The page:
With the foregoing discussion in mind, it will be understood that, when the shroud 12 is in the forwardmost position as shown in FIG. 2 of the drawings, it is generally desirable to prevent inadvertent motion of the shroud. One of the advantages of the shroud for covering the knife blade 11 is that relatively simple packaging can be used for the disposable knives, and the blades will not be damaged in shipping because of the protection by the shroud 12. It has been found with the prior art knives that the shroud will sometimes move rearwardly to expose the knife blade and allow the blade to be damaged. Also, it has been found that, when in use, the shroud will sometimes move from its intended position.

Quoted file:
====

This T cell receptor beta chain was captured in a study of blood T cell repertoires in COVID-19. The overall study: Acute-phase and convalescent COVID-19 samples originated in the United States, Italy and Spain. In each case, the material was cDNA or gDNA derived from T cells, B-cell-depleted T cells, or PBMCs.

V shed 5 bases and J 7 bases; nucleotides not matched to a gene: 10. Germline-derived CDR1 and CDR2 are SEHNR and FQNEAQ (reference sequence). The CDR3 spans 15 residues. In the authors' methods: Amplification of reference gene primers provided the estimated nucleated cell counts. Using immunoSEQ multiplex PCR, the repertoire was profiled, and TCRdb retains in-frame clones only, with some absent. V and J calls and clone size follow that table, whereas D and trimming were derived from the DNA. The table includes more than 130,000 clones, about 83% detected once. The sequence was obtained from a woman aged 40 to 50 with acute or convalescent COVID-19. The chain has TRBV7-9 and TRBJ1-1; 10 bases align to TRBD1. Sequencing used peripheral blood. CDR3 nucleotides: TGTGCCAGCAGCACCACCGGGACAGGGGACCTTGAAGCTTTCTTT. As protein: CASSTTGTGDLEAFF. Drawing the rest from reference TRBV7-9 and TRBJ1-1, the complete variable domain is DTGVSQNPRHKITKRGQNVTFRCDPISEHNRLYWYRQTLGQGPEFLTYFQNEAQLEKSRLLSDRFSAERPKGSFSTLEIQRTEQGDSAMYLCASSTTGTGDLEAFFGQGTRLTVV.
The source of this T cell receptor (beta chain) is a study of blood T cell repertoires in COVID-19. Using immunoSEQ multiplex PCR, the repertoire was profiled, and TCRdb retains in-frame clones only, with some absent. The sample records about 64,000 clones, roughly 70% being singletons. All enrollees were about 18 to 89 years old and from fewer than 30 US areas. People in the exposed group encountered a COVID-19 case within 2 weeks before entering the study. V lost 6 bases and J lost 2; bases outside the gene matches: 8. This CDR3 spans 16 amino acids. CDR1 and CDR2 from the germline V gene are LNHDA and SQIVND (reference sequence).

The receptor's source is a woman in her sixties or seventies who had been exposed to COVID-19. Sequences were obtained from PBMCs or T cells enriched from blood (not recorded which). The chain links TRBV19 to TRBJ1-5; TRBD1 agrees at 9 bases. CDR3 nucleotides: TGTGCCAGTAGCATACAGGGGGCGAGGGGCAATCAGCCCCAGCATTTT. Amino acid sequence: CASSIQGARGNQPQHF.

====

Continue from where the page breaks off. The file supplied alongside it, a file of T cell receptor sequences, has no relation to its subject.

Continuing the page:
A distinct disadvantage of the prior art disposable microsurgical knife is that tolerances must be maintained rather close because the shroud is intended to stay in its rearward position due to a wedging effect between the shroud and the body of the knife. Similarly, the shroud was intended to stay in its blade covering position simply by a wedging effect. In practice, it was found that the tolerances were difficult to maintain, resulting in a large percentage of rejects.

Due to the small size, and the general configuration of the knife, some surgeons prefer to use the shroud 12 in an intermediate position, feeling that control of the knife is enhanced by the appropriate position of the shroud. With the prior art knives, of course, the shroud was slidable and such use was not always successful.

With the foregoing in mind, it will be seen that the knife of the present invention includes a pair of longitudinally extending grooves 20 and 21. The grooves 20 and 21 extend from a point just below the cap 16 to a point just above the forward gripping portion 18. As here illustrated, the grooves 20 and 21 are diametrically opposed, extending parallel to each other on opposite sides of the knife body 10.